3 Tips to Get Your Garden Ready for Late Fall

October 28, 2022 Maddy Torraca-Jones , Head CSA Grower

The Community Supported Agriculture (CSA) team has had a great growing season at Chatfield Farms. As the season winds down, our focus shifts from planting and harvesting vegetables and flowers to field clean up and winter prep. Here are three tips for welcoming late fall and winter to your garden:

1. Clean up! Remove any irrigation that may freeze and crack over the winter, as well as any plastic or metal you may have used for trellising or covering plants. You don’t want undesirable items disintegrating into your soil and any reusable materials may degrade quickly if left out.

fall garden cleanup

2. Sow seeds for spring! It’s not too late to plant flowering bulbs, garlic, overwintering onions and cover crop seed. At Chatfield Farms, we generally finish planting garlic at the end of October, but some seasons we can sneak it in the ground along with flowering bulbs in early November. Check out Denver Botanic Gardens’ Instagram for a great tutorial on planting garlic!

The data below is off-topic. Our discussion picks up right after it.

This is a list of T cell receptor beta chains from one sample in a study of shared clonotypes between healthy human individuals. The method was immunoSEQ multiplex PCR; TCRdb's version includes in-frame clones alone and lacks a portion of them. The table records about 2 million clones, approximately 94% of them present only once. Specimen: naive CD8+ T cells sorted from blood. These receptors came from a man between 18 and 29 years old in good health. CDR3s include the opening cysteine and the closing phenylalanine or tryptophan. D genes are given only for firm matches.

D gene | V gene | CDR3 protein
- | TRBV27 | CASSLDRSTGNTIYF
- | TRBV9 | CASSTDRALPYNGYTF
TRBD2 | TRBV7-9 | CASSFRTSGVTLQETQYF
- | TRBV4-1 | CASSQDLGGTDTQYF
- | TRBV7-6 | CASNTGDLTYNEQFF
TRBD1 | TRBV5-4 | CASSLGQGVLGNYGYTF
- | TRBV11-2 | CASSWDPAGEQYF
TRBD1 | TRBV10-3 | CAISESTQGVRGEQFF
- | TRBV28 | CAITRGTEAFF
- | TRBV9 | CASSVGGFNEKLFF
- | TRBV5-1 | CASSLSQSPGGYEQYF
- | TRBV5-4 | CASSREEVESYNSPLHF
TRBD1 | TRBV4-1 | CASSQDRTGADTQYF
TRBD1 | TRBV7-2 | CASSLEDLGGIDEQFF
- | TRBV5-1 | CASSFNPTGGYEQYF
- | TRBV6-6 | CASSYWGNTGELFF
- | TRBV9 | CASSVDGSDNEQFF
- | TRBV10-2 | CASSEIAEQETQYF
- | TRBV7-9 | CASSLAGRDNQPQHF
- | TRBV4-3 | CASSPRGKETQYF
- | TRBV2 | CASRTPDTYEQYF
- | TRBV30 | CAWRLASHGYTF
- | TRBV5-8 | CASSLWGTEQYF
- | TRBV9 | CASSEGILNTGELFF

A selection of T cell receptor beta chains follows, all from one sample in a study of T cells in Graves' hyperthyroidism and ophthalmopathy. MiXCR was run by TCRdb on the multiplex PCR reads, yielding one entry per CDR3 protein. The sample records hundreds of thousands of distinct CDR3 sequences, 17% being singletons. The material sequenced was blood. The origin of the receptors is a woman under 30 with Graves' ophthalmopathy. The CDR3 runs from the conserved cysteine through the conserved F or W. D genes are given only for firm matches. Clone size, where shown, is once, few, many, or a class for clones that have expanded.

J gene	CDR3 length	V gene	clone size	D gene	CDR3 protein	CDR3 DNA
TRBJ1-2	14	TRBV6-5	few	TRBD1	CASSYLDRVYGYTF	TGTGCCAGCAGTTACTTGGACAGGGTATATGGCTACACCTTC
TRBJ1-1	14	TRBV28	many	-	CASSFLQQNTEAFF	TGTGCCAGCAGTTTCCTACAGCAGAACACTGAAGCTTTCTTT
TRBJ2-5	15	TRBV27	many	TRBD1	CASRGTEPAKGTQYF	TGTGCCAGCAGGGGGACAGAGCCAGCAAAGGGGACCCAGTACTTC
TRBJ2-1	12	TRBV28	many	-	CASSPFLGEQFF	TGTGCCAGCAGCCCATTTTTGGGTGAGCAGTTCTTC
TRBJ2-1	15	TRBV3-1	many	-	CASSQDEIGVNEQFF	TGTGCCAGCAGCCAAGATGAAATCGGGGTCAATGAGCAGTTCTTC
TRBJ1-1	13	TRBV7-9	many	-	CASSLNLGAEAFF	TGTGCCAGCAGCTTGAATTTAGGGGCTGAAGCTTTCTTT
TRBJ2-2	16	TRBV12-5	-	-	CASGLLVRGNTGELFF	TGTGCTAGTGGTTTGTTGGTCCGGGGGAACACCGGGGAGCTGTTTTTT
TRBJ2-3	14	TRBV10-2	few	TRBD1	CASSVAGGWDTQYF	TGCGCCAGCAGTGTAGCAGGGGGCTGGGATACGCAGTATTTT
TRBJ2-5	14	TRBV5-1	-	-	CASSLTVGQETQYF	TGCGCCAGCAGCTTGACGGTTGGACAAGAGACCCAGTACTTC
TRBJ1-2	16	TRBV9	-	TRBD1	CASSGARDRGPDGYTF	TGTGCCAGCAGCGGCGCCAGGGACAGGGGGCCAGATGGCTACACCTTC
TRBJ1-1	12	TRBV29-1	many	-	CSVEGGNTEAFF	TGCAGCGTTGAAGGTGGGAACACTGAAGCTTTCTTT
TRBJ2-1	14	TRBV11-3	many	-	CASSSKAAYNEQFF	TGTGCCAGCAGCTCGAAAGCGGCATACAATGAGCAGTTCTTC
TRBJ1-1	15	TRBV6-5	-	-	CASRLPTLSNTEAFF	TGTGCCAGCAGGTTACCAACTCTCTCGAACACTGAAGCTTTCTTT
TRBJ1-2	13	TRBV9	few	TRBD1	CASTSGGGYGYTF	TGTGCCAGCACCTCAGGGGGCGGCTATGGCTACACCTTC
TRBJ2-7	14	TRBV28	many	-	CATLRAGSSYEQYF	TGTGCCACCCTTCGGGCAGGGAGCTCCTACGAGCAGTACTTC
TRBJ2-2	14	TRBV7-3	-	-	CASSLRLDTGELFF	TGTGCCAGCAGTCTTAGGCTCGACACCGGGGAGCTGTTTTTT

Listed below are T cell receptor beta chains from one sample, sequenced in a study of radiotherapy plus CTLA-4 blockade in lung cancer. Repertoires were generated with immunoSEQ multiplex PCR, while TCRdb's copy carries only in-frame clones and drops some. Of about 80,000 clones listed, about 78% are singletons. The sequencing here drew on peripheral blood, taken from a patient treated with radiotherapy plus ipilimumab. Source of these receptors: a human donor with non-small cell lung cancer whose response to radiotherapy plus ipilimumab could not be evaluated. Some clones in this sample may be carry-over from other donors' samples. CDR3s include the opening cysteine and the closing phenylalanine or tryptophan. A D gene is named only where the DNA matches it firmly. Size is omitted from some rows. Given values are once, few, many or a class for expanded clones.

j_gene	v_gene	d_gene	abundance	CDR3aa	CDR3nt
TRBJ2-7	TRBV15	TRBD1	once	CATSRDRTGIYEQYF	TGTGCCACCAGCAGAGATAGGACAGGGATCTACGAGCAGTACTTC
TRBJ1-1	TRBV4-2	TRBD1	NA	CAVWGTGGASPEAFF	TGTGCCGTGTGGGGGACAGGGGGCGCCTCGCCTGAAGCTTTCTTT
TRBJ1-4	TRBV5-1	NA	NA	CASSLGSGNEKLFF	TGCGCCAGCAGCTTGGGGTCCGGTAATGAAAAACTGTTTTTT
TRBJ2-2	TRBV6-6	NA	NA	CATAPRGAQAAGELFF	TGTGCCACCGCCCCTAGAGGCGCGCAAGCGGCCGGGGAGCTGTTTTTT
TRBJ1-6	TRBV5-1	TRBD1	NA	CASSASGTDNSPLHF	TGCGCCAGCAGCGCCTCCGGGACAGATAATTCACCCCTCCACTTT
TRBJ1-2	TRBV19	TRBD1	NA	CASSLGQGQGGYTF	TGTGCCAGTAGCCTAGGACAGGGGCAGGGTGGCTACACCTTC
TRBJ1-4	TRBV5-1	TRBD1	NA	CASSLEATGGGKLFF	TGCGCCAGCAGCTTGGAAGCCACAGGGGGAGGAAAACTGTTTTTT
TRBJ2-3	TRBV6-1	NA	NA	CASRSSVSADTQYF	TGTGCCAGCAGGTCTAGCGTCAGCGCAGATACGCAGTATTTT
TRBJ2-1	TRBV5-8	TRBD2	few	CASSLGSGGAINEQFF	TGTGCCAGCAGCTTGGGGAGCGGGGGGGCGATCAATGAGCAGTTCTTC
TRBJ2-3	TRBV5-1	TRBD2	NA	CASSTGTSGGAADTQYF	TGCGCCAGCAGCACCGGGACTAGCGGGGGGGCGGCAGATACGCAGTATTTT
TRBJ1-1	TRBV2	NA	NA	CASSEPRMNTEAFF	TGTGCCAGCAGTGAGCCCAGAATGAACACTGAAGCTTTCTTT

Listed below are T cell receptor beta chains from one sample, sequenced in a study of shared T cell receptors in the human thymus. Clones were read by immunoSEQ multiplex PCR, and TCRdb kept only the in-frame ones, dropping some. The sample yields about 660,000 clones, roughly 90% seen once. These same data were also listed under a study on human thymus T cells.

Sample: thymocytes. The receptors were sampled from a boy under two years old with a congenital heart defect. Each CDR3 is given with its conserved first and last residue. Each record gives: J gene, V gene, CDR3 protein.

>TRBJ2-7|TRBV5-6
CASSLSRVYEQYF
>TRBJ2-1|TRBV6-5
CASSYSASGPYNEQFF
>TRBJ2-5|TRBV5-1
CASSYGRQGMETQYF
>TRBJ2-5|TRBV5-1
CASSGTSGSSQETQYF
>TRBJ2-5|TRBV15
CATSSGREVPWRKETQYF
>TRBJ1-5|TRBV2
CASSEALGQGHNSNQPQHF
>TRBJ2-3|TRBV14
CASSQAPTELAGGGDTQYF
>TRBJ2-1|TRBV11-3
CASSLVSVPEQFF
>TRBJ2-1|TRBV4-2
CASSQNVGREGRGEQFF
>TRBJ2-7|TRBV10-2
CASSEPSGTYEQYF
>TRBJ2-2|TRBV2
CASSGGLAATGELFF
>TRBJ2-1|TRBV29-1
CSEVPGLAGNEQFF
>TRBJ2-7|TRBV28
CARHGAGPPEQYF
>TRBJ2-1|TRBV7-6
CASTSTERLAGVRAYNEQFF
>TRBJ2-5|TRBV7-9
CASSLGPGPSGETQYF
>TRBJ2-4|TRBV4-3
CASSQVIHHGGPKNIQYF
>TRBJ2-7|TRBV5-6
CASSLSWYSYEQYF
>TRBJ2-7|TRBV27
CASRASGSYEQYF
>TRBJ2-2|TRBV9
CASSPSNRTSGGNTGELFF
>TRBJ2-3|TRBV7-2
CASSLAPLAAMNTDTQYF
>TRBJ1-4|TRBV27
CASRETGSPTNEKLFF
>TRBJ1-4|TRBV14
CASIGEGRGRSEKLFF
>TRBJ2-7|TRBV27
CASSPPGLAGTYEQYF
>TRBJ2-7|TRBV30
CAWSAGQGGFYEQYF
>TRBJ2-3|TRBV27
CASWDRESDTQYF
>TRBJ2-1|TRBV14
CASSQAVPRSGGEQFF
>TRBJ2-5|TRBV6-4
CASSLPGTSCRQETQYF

3. Cover the soil! This is the most important piece of winter prep. The best way to cover your soil is with a living plant. We often plant cover crops in early September so they have enough growth to cover our fields over winter. We love a mix of winter rye, winter peas and vetch. A good stand of cover crops will hold moisture, encourage biodiversity, add organic matter and keep your soil from eroding in winter winds and storms. Whether for a garden or a farm, you can absolutely use cover crops on any scale. 

cover crop

If cover-cropping isn’t for you, or you just didn’t get the seeds into the ground on time, it’s great to simply leave whatever you had growing in the ground over the winter rather than pulling plants out. You can also mulch any exposed soil with leaves, straw or woodchips. We like to cover our mulched areas with a tarp or some kind of fabric to keep the mulch from blowing away.  


There you have it! Three tips for managing your garden into late fall and winter. 


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